I very much enjoy the break in the middle of the day to read over lunch, and the exhortation to spend part of each evening putting "things in their places." I imagine a harried Ben scurrying around putting away kids' toys and unpacking the diaper bag, you know, so to speak. And I especially love the morning question— "What good shall I do this day?"—and the evening question— "What good have I done today?" This is the kind of checking-in most of us don't do enough in our daily lives. Not just, How will I check all the to-do's off my to-do list? But, What good shall I do? And not just, Let me go over all the things I didn't get to today, but I must have done something good today. Let me take a moment to reflect on it.
The Creative Commandments of Henry Miller
Schedule Tweaks for Simplified Mornings
But as creative as I thought I was, the truth was: my lattes always looked like plain old cups of sad boring beige. Try as I might, I never figured out how to make those lovely leafy designs that elevate a coffee into a liquid work of art. I love them, though, and as it turns out, I'm not the only one: there is actually a World Latte Art Competition. As Jeshurun Webb writes for Salon.com this week, the judges at this competition assess the milky masterpieces based on the following criteria: "Balance and Symmetry (dividing lines are even and show no hesitation), Harmony (between the size of the cup and the size and position of the design), Clarity of Design (contrast), Quality of Milk Texture (yes, it takes a lot of practice to perfectly texture milk)."
It's not just my fiendish need for caffeine that makes this list sound like poetry, right? Because these are qualities I'd like to have in everything I do. Balance and Symmetry? I love the idea that creating something beautiful involves showing "no hesitation" It's all about doing things with confidence, whether it's presenting at a meeting or painting a picture or creating a cup of coffee. Harmony? May we all match the scope of our creations to the size of our cups, so to speak. Clarity of design? May we all have vision (please). Even the phrase "quality of milk texture" seems to me to apply to everything—because shouldn't we all master whatever materials we choose to work with?
Plenty of us toil away at jobs that, like slinging java, don't immediately suggest creativity, but we can all strive to achieve balance and symmetry, harmony and clarity, in every day. Even the dullest task can become a canvas. I wish I'd been able to see this while I was sullenly concocting endless cappuccinos myself, but that's okay—when it comes to my day-to-day now, there's no end to mundane tasks that I can try to make creative. Here I come, Slow Cooker Casserole Art Competition!
You must see the rosettes gathered on the Salon site, which are displayed alongside the barsita/artists' signatures, as a study of line quality.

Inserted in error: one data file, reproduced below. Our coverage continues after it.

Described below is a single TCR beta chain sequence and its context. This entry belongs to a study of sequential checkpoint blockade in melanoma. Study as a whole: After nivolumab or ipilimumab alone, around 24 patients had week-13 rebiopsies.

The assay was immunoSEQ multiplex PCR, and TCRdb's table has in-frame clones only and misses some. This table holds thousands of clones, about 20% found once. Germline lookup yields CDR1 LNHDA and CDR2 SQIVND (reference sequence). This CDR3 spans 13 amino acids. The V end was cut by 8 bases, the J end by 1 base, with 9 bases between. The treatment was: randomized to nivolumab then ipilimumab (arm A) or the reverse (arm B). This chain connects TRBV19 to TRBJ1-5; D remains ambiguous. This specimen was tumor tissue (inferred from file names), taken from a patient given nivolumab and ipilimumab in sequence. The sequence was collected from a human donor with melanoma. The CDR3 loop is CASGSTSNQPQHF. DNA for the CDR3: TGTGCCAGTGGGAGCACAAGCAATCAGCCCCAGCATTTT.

Three Ways To Tune Out and Get Creative
How Everyone is a Creative Person
Learn more about Beat 2012 and watch the trailer here. (And come August, check out the athletes performing the song at the Olympics!)
The Spiritual Side of Extreme Sports
Top Moments from the 2010 Olympics
Men! What are they thinking? We can't always answer that, but we'll be posting our favorite glimpses into their world in this space every Thursday.
* Writer David Foster Wallace would have turned 50 this week. The Awl has compiled a fantastic list of things you can read if you'd like to mark the occasion. (The Awl)
* Come on, baby, don't you want to go... President Obama got bullied into singing Sweet Home Chicago at a concert on Tuesday, and it was very charming. (Videogum)
* Irving Wardle explains everything an 82-year-old man needs to know about Zumba. (More Intelligent Life)
"And what more can you say about books? They're the greatest things ever, and everyone should have more."—John Locke, a designer who's turning New York City phone booths into guerrilla libraries. (The Atlantic Cities)
We all have some thing we yearned for in childhood that still makes the heart ache a bit. For my sister, ponies made an appearance on a staggering number of birthday and holiday wish lists. For me, it was sleepaway camp. I was a sucker for young adult novels that revolved around cabin bunk beds and macramé, and I watched The Parent Trap on a near-constant loop as a preteen.
Overnight camp—as opposed to the tepid day camp I attended one summer with other kids from my neighborhood—promised the possibility of reinvention. You could be anyone you wanted, far from home and stripped of your usual surroundings. Friendships seemed easier and deeper. Learning some cool skill, a given.
But attending camp isn’t a dream I have to pack up and stow next to "be a famous tap dancer" and "invent a no-brush hairbrush." Attending camp as an adult can be a powerful tool for expressing yourself. In fact, packing your bag as an adult means more than the friendship, skills-building, and personal freedom I coveted as a kid. As an grown-up, you can choose a camp that fits your interest—whether that’s surfing the seas or cooking up seafood. Check out these six retreats worth writing home about...
How to Find Your Creative Voice and Tune Out the World
7 Ways to Spark Your Creativity